Halloween Is Fun and Creative but Holds Some Negativity

by Daija Stepney


On the lighter side of the holiday, many owners often dress
up their pets. (Photo: Courtesy of Pixabay.com)

When people see Halloween marked on the calendar on Oct. 31, they think of scary and spooky things that can scare them. What Halloween means to many is adults and children dressed up in costumes and going trick or treating to houses full of scary decorations.

When asked what his favorite part of the holiday season was, WCC student Elmer Barrera said, “Movies, because they are scarey.” In the days leading up to Halloween, the horror genre really explodes, this year marks the return of two cult classic hits, Stephen King’s “IT” and the continuation of the gory Saw series with Jigsaw.

Halloween is fun for most because people get to dress up as something of their choice, hang out with friends, and enjoy consuming lots of candy. People who dislike Halloween  consider it a children’s holiday and not made for adults, in other words, ‘adults wearing costumes is childish and inappropriate.’

There are many exciting things that happen on Halloween, especially wearing costumes. When it comes to celebrating the holiday on a school day, a person wearing a Halloween costume should never be a problem.

Everyone can express themselves and have fun at the same time. There’s nothing wrong with showing off your creativity.

Unfortunately, when someone who opposes the holiday and sees a person walking on campus in a costume they always have their petty side conversations. “Oh my god what is he wearing?”, “She looks like a total prostitute.” or “I would never be around someone wearing that.”

Trick or treating should be for anyone regardless of their age. Costume enthusiasts can get out of their houses, walk around, and hunt for that delicious candy. Or, if they prefer, visit some haunted houses, costume parties and binge watch scary movies.

Going out with friends or family members can prevent people from being bored in this exciting season, but there are individuals who are okay being in their houses because not only is it dark outside, but it gets very dangerous and crimes are being committed.

According to the National Crime Victims Survey, crime happens at all hours of the day but sexually violent crimes occur at night. According to the FBI, in 2015, there was an estimate of 1,197,704 violent crimes committed. Murder and voluntary manslaughter increased to 10.8 percent, rape and aggravated assault increased 6.3 and 4.6 percent respectively. It’s statistics like these that make parents today wary of allowing their kids to go trick or treating alone, but even the candy is pretty dangerous.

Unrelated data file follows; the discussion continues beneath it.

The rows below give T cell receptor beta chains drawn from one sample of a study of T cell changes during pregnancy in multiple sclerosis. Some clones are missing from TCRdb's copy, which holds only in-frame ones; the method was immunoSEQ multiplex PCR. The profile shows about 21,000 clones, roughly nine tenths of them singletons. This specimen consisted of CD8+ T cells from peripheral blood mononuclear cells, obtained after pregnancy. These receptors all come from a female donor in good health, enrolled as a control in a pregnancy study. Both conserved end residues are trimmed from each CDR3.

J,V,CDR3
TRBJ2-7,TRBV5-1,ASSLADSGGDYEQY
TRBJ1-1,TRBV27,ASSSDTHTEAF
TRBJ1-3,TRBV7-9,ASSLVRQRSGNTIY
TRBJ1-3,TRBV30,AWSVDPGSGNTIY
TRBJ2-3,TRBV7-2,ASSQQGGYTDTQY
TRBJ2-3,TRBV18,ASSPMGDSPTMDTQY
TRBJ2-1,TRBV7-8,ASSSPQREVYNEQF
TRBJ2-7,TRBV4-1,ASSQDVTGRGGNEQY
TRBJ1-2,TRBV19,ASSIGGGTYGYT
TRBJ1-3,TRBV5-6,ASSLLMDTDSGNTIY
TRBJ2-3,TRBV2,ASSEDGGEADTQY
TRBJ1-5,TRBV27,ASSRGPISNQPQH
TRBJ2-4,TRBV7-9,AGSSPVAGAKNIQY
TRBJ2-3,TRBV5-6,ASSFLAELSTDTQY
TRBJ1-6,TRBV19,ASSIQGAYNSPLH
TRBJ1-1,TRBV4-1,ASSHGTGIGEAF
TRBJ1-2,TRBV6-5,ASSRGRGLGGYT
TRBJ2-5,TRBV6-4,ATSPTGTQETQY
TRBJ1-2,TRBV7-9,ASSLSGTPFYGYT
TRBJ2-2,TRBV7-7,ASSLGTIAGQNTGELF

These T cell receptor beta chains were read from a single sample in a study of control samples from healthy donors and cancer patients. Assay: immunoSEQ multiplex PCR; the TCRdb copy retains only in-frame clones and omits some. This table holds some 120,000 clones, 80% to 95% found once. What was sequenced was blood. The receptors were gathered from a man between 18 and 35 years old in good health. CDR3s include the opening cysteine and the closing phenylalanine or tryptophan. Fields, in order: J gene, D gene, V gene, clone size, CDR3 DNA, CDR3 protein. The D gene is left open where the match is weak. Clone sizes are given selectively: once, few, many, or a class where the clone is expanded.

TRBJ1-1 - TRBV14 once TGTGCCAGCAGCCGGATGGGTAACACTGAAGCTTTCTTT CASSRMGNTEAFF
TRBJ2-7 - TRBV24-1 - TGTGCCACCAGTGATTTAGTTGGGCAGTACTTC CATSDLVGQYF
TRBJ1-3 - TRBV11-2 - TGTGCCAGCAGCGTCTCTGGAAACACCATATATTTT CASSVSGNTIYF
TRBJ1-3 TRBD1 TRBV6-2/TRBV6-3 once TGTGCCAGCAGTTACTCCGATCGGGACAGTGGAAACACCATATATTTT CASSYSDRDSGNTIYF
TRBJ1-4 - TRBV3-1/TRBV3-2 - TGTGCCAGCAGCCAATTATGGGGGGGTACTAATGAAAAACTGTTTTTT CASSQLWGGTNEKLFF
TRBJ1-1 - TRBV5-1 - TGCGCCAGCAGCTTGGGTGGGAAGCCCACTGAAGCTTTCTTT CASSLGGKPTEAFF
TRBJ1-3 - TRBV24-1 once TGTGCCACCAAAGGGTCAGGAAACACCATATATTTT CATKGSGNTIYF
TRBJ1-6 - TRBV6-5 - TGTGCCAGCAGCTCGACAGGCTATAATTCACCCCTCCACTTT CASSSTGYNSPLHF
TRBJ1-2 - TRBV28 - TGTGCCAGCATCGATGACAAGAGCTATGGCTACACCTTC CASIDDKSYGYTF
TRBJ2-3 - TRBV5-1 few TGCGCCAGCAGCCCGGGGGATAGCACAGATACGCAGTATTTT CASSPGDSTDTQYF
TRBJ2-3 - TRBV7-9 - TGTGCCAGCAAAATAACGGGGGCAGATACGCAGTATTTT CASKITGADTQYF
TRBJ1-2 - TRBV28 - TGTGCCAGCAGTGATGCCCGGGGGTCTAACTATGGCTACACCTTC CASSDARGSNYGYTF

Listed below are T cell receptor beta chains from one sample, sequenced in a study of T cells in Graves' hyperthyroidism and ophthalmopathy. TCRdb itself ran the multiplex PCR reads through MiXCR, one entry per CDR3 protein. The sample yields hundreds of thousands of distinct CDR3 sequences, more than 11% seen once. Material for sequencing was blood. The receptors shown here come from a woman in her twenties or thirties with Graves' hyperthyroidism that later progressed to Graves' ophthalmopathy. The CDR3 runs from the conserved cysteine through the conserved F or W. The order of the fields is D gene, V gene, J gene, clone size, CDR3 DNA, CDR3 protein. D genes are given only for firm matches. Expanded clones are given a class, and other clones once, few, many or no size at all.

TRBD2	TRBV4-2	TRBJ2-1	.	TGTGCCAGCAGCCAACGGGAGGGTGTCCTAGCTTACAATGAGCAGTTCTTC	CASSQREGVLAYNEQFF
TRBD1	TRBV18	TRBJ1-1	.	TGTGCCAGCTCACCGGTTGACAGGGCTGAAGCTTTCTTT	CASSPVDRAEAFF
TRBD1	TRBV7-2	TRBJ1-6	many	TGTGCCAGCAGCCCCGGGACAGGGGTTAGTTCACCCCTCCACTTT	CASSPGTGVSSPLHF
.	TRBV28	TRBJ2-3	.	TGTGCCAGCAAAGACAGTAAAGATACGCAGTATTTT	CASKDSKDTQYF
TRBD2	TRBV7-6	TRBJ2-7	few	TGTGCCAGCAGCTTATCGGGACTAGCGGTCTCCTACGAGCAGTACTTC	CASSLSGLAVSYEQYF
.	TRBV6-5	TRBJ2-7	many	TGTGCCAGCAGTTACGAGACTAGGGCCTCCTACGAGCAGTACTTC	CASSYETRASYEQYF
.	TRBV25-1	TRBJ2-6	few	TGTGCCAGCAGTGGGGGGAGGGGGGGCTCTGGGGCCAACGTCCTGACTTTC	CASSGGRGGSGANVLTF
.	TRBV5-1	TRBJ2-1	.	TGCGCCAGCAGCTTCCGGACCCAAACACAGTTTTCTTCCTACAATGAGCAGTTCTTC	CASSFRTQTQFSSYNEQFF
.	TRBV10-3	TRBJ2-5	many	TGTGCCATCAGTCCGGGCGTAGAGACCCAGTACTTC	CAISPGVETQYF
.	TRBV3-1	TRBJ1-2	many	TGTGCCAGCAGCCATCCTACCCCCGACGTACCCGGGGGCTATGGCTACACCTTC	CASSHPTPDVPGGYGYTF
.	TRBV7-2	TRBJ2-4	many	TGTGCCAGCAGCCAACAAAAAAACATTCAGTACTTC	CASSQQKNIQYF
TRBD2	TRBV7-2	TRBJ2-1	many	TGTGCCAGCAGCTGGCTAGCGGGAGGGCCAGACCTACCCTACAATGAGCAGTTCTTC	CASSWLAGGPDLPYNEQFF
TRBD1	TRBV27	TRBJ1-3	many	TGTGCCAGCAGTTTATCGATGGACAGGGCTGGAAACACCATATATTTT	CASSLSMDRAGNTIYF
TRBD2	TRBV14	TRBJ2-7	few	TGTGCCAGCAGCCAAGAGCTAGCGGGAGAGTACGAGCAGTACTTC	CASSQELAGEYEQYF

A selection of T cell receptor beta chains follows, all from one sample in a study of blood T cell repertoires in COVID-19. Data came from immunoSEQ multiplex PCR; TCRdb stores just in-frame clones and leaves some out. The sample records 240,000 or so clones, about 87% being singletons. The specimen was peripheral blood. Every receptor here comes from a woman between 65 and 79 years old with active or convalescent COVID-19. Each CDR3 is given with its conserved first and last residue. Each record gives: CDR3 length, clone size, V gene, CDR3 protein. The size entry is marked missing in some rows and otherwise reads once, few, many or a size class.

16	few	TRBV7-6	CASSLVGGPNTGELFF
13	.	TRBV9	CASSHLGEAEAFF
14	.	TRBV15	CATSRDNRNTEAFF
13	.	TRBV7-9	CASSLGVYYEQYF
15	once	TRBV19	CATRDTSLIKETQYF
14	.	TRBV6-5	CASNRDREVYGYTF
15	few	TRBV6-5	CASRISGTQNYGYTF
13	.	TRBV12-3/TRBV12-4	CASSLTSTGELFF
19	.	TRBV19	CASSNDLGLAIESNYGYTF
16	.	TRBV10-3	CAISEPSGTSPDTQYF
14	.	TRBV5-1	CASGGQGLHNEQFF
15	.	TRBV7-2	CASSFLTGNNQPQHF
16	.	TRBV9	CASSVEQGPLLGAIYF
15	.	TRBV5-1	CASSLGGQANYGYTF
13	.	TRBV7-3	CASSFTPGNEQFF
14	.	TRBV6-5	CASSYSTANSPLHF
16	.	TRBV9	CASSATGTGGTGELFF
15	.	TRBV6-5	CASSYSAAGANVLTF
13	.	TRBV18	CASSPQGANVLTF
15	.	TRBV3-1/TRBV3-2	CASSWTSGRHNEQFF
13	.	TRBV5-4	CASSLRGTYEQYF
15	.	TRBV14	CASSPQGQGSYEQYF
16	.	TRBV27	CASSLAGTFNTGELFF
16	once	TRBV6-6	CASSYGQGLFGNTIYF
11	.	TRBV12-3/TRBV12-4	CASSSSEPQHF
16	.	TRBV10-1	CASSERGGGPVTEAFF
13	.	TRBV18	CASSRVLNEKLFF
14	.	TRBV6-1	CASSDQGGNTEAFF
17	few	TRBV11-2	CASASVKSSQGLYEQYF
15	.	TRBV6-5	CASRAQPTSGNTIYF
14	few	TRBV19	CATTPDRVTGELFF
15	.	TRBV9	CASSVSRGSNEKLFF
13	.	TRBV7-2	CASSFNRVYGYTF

Halloween is full of food we consume and crave, especially candy. Candy has that sweet boost that we can’t resist or stop eating. Candy can be very tasty, it’s not so pretty when you have to deal with weight gain because sugar in candy turns into fat.

According to the American Psychological Association approximately 20 percent of people are overweight. Children ages 2-5 are at 5-12.4 percent, ages 6-11 at 6.5-17 percent, and ages 12-19 at 5-17.6 percent. If unmanaged, unhealthy diet habits can lead to bigger problems down the road, like heart disease, diabetes and health issues.

Despite the effects of consuming candy and increasing numbers of crimes, Halloween is still a good holiday to celebrate. People regardless of their age, have the freedom to dress up and have fun.

That freedom shouldn’t be hindered due to fears both beyond and within our control, nor should the joys of the Halloween season be judged by anyone just because of their negative opinions about the holiday.

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